Children are often not wise enough to recognize a mystery until later. When I was about ten years old, Dad told us we would have a special visitor, Manfred Gebaur, a friend of his from Dusseldorf, Germany. He made special plans to entertain him by taking him on a day trip to listen to the carillon bells in a park. I could tell he was pretty excited to be seeing his old friend.
On the appointed day, a good-looking German man showed up at our house, and we drove him to Dayton to hear the bell carols. In their conversations, Dad called him “Fred.” I don’t remember anything else about that day over 60 years ago.
It wasn’t until after my parents’ death many years later that I realized there was something very odd about Dad’s having a German friend. It had been only twelve years since the end of World War II that Manfred had visited us. My dad had been a soldier in the war. What could have happened that a German and an American soldier, sworn enemies, had formed a special bond? And why would that friend want to see Dad so much that he would travel from Germany?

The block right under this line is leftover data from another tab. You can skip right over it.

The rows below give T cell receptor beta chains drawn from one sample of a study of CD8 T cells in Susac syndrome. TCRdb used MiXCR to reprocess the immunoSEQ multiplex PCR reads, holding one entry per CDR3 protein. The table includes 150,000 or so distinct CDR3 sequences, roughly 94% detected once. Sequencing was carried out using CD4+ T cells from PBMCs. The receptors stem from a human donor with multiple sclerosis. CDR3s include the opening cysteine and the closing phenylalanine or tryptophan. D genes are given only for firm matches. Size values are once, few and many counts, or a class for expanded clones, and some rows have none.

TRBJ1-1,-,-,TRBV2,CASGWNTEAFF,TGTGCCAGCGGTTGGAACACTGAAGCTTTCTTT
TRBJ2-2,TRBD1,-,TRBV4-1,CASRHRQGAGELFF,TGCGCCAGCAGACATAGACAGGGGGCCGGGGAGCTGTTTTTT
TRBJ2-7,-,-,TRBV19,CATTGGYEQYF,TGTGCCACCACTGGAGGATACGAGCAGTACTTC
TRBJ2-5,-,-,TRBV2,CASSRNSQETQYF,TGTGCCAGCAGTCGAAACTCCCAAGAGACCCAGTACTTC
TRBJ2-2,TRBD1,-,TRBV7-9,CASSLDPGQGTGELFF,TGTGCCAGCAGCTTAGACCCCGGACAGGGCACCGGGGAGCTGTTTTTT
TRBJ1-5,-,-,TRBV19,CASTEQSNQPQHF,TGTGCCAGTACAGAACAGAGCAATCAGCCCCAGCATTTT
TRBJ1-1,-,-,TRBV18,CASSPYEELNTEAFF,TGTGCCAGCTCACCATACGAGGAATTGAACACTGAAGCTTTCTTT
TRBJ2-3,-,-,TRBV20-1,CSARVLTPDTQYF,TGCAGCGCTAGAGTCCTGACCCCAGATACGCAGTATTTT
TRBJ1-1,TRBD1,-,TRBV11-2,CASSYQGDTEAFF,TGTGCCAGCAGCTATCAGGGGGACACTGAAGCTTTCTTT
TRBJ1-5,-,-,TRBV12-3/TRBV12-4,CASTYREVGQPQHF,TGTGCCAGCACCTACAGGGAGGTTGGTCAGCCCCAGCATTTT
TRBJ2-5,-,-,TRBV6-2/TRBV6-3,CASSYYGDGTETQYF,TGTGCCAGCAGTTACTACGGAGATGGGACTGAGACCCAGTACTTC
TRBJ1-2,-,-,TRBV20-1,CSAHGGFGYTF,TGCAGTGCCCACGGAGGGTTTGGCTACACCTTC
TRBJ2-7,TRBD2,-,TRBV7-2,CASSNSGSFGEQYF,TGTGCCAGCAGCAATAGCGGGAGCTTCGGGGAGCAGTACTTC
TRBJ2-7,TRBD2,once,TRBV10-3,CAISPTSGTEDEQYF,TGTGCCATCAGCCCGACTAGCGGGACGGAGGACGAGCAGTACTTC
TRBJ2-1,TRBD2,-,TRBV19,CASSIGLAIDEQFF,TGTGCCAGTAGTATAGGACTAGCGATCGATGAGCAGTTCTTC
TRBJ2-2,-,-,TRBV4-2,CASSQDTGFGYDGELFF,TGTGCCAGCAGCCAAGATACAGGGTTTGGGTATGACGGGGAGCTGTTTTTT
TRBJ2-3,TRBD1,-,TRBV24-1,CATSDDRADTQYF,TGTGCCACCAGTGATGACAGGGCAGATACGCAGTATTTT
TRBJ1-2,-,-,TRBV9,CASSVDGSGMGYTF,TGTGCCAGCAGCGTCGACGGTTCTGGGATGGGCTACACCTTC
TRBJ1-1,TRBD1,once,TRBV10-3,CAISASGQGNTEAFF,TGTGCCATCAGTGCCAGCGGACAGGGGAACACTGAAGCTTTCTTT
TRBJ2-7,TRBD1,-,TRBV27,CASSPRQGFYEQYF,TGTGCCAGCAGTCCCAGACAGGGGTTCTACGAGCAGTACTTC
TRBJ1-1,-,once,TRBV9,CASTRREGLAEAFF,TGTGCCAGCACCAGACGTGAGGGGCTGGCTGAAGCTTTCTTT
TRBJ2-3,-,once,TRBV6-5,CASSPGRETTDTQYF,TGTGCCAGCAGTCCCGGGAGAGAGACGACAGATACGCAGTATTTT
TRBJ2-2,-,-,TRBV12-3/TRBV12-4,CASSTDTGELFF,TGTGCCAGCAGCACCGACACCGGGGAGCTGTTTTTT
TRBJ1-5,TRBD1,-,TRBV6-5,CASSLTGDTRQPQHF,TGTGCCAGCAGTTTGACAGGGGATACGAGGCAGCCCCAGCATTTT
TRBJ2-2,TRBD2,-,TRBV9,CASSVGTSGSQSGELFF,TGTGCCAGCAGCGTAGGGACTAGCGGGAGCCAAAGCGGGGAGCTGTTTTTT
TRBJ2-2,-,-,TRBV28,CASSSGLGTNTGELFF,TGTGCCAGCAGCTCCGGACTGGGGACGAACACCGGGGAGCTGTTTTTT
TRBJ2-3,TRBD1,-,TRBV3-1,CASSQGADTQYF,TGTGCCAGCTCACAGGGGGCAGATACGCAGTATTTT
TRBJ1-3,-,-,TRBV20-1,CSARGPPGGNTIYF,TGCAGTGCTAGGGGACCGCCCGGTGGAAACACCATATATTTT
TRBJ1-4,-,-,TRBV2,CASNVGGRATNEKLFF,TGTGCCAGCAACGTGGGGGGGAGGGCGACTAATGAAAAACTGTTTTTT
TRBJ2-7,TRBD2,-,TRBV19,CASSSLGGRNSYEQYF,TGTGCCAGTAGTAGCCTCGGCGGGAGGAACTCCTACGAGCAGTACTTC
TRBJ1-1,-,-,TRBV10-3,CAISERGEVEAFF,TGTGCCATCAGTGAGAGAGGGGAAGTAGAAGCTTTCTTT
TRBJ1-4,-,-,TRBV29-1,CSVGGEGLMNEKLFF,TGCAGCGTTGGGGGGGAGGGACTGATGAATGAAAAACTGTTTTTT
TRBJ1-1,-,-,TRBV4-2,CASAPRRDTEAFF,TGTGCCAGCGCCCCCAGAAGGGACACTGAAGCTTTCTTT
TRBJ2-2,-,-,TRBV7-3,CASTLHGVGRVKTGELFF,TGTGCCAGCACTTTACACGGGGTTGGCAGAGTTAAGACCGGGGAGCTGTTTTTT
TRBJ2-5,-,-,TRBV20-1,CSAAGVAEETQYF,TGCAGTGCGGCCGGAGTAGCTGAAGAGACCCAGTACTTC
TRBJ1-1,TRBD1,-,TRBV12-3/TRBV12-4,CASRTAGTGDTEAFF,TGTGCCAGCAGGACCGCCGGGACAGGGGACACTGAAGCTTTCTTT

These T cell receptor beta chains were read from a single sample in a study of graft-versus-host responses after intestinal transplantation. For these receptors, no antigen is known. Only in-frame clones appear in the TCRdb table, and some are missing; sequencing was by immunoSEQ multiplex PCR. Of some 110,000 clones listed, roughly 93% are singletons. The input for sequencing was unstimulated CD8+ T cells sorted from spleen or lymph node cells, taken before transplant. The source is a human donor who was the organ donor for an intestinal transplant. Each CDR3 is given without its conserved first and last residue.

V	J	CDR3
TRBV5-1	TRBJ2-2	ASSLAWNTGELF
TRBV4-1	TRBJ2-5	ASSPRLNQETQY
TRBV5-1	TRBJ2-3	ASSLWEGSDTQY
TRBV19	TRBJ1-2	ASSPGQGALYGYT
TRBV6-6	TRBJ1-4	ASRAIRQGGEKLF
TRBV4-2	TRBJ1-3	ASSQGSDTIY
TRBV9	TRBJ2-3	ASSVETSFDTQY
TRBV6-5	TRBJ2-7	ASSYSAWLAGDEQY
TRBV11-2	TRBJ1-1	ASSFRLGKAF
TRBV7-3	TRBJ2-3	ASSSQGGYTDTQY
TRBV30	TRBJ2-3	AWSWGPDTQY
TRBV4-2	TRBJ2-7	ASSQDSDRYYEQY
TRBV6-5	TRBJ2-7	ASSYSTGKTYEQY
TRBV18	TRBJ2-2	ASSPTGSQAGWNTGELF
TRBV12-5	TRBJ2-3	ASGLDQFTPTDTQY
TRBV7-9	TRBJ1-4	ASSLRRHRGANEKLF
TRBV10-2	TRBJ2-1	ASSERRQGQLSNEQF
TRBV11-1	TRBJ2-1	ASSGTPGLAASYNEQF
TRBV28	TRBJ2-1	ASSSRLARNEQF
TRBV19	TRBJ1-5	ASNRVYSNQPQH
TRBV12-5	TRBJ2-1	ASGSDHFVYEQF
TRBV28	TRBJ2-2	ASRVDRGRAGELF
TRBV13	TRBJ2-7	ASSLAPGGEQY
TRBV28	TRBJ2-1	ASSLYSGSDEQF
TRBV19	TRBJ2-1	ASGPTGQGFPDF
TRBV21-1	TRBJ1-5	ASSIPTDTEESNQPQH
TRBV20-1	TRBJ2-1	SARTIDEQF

To find the answer, I sent for Dad’s military records to see if I could find some clue, but it turns out there was a fire in the federal building where his records were kept. All of it was destroyed forever, so the knowledge I was looking for died with Dad. During his life, he had been very close-lipped about his war experience.
I remember telling him that if it hadn’t been for him and the other American soldiers, I would probably be speaking German, and I thanked him for what he had done. He only blushed and said he didn’t do anything.
I wonder …